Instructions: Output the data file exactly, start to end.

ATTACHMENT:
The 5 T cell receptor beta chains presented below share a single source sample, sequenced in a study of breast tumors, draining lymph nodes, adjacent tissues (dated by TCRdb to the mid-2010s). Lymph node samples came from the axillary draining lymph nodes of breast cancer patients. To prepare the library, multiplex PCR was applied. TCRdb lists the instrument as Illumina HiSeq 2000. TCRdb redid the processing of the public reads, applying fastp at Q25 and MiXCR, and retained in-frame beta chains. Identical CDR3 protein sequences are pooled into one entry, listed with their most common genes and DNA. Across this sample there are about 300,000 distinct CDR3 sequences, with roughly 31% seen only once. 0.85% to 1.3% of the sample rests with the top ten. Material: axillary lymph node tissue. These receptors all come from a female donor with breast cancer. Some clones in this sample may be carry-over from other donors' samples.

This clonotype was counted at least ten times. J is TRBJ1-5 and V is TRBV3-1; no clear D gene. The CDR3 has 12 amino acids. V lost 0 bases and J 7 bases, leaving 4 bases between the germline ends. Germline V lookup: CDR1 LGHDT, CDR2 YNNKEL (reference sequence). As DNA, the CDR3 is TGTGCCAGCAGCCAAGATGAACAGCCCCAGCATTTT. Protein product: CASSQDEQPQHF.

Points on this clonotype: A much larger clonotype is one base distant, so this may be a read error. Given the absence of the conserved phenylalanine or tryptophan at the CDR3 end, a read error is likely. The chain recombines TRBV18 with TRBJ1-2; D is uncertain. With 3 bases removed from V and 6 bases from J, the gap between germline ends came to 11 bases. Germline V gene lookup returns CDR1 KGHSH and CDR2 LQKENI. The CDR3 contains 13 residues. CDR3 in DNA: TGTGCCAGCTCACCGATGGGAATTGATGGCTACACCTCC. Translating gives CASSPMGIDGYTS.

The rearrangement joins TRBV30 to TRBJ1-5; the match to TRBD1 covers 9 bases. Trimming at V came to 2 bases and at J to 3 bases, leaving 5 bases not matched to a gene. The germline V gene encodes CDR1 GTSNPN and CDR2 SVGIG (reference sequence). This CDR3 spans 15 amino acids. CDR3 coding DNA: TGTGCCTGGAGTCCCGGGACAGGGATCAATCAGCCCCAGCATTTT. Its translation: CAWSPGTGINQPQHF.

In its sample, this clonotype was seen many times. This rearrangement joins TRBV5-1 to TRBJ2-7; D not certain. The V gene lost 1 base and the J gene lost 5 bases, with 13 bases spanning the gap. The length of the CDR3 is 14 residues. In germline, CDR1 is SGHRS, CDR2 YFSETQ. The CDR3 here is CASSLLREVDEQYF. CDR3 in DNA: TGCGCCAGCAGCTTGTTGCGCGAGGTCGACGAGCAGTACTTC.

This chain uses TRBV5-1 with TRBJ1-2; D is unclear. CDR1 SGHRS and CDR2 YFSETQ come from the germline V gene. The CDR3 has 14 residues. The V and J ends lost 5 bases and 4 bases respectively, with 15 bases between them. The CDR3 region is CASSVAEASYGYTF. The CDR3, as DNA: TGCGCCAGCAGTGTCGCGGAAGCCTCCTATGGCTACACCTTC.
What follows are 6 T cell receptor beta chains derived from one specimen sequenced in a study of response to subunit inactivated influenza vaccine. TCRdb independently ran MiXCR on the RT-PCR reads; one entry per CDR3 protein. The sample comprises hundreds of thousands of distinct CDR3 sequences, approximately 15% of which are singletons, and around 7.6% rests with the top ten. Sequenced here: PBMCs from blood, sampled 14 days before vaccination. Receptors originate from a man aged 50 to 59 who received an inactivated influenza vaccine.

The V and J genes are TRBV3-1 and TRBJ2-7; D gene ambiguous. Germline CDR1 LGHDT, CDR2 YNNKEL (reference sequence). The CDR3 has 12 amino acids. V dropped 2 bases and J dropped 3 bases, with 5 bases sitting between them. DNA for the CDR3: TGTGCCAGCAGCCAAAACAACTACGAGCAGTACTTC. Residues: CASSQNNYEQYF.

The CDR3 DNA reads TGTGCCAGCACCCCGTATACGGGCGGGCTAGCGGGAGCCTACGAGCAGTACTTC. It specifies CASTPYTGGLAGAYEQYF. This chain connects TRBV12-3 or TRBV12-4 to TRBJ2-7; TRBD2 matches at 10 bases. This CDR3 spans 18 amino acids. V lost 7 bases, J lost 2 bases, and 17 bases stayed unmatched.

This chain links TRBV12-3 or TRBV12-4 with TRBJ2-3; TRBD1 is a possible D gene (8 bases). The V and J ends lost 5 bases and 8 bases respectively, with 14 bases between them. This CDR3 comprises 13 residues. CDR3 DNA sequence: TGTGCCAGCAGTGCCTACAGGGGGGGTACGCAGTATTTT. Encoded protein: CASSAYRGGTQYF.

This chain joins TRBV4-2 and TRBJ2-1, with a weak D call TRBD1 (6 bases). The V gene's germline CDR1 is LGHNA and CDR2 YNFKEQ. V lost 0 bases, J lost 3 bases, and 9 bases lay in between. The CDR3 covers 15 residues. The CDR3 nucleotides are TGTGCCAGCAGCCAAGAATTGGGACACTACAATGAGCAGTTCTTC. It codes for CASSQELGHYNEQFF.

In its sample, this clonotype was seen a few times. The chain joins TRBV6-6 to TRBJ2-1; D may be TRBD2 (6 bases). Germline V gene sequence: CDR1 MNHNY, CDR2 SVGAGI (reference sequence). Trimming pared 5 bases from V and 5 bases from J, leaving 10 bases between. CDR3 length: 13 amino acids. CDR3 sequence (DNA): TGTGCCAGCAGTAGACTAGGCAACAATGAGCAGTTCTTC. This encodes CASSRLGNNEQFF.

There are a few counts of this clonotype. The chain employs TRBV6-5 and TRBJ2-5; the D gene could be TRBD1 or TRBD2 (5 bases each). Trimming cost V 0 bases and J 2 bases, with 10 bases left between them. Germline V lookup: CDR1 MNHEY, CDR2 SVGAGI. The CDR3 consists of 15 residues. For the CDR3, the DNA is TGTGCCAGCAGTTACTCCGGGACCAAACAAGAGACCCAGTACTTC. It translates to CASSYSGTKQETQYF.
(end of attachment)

The 5 T cell receptor beta chains presented below share a single source sample, sequenced in a study of breast tumors, draining lymph nodes, adjacent tissues (dated by TCRdb to the mid-2010s). Lymph node samples came from the axillary draining lymph nodes of breast cancer patients. To prepare the library, multiplex PCR was applied. TCRdb lists the instrument as Illumina HiSeq 2000. TCRdb redid the processing of the public reads, applying fastp at Q25 and MiXCR, and retained in-frame beta chains. Identical CDR3 protein sequences are pooled into one entry, listed with their most common genes and DNA. Across this sample there are about 300,000 distinct CDR3 sequences, with roughly 31% seen only once. 0.85% to 1.3% of the sample rests with the top ten. Material: axillary lymph node tissue. These receptors all come from a female donor with breast cancer. Some clones in this sample may be carry-over from other donors' samples.

This clonotype was counted at least ten times. J is TRBJ1-5 and V is TRBV3-1; no clear D gene. The CDR3 has 12 amino acids. V lost 0 bases and J 7 bases, leaving 4 bases between the germline ends. Germline V lookup: CDR1 LGHDT, CDR2 YNNKEL (reference sequence). As DNA, the CDR3 is TGTGCCAGCAGCCAAGATGAACAGCCCCAGCATTTT. Protein product: CASSQDEQPQHF.

Points on this clonotype: A much larger clonotype is one base distant, so this may be a read error. Given the absence of the conserved phenylalanine or tryptophan at the CDR3 end, a read error is likely. The chain recombines TRBV18 with TRBJ1-2; D is uncertain. With 3 bases removed from V and 6 bases from J, the gap between germline ends came to 11 bases. Germline V gene lookup returns CDR1 KGHSH and CDR2 LQKENI. The CDR3 contains 13 residues. CDR3 in DNA: TGTGCCAGCTCACCGATGGGAATTGATGGCTACACCTCC. Translating gives CASSPMGIDGYTS.

The rearrangement joins TRBV30 to TRBJ1-5; the match to TRBD1 covers 9 bases. Trimming at V came to 2 bases and at J to 3 bases, leaving 5 bases not matched to a gene. The germline V gene encodes CDR1 GTSNPN and CDR2 SVGIG (reference sequence). This CDR3 spans 15 amino acids. CDR3 coding DNA: TGTGCCTGGAGTCCCGGGACAGGGATCAATCAGCCCCAGCATTTT. Its translation: CAWSPGTGINQPQHF.

In its sample, this clonotype was seen many times. This rearrangement joins TRBV5-1 to TRBJ2-7; D not certain. The V gene lost 1 base and the J gene lost 5 bases, with 13 bases spanning the gap. The length of the CDR3 is 14 residues. In germline, CDR1 is SGHRS, CDR2 YFSETQ. The CDR3 here is CASSLLREVDEQYF. CDR3 in DNA: TGCGCCAGCAGCTTGTTGCGCGAGGTCGACGAGCAGTACTTC.

This chain uses TRBV5-1 with TRBJ1-2; D is unclear. CDR1 SGHRS and CDR2 YFSETQ come from the germline V gene. The CDR3 has 14 residues. The V and J ends lost 5 bases and 4 bases respectively, with 15 bases between them. The CDR3 region is CASSVAEASYGYTF. The CDR3, as DNA: TGCGCCAGCAGTGTCGCGGAAGCCTCCTATGGCTACACCTTC.
What follows are 6 T cell receptor beta chains derived from one specimen sequenced in a study of response to subunit inactivated influenza vaccine. TCRdb independently ran MiXCR on the RT-PCR reads; one entry per CDR3 protein. The sample comprises hundreds of thousands of distinct CDR3 sequences, approximately 15% of which are singletons, and around 7.6% rests with the top ten. Sequenced here: PBMCs from blood, sampled 14 days before vaccination. Receptors originate from a man aged 50 to 59 who received an inactivated influenza vaccine.

The V and J genes are TRBV3-1 and TRBJ2-7; D gene ambiguous. Germline CDR1 LGHDT, CDR2 YNNKEL (reference sequence). The CDR3 has 12 amino acids. V dropped 2 bases and J dropped 3 bases, with 5 bases sitting between them. DNA for the CDR3: TGTGCCAGCAGCCAAAACAACTACGAGCAGTACTTC. Residues: CASSQNNYEQYF.

The CDR3 DNA reads TGTGCCAGCACCCCGTATACGGGCGGGCTAGCGGGAGCCTACGAGCAGTACTTC. It specifies CASTPYTGGLAGAYEQYF. This chain connects TRBV12-3 or TRBV12-4 to TRBJ2-7; TRBD2 matches at 10 bases. This CDR3 spans 18 amino acids. V lost 7 bases, J lost 2 bases, and 17 bases stayed unmatched.

This chain links TRBV12-3 or TRBV12-4 with TRBJ2-3; TRBD1 is a possible D gene (8 bases). The V and J ends lost 5 bases and 8 bases respectively, with 14 bases between them. This CDR3 comprises 13 residues. CDR3 DNA sequence: TGTGCCAGCAGTGCCTACAGGGGGGGTACGCAGTATTTT. Encoded protein: CASSAYRGGTQYF.

This chain joins TRBV4-2 and TRBJ2-1, with a weak D call TRBD1 (6 bases). The V gene's germline CDR1 is LGHNA and CDR2 YNFKEQ. V lost 0 bases, J lost 3 bases, and 9 bases lay in between. The CDR3 covers 15 residues. The CDR3 nucleotides are TGTGCCAGCAGCCAAGAATTGGGACACTACAATGAGCAGTTCTTC. It codes for CASSQELGHYNEQFF.

In its sample, this clonotype was seen a few times. The chain joins TRBV6-6 to TRBJ2-1; D may be TRBD2 (6 bases). Germline V gene sequence: CDR1 MNHNY, CDR2 SVGAGI (reference sequence). Trimming pared 5 bases from V and 5 bases from J, leaving 10 bases between. CDR3 length: 13 amino acids. CDR3 sequence (DNA): TGTGCCAGCAGTAGACTAGGCAACAATGAGCAGTTCTTC. This encodes CASSRLGNNEQFF.

There are a few counts of this clonotype. The chain employs TRBV6-5 and TRBJ2-5; the D gene could be TRBD1 or TRBD2 (5 bases each). Trimming cost V 0 bases and J 2 bases, with 10 bases left between them. Germline V lookup: CDR1 MNHEY, CDR2 SVGAGI. The CDR3 consists of 15 residues. For the CDR3, the DNA is TGTGCCAGCAGTTACTCCGGGACCAAACAAGAGACCCAGTACTTC. It translates to CASSYSGTKQETQYF.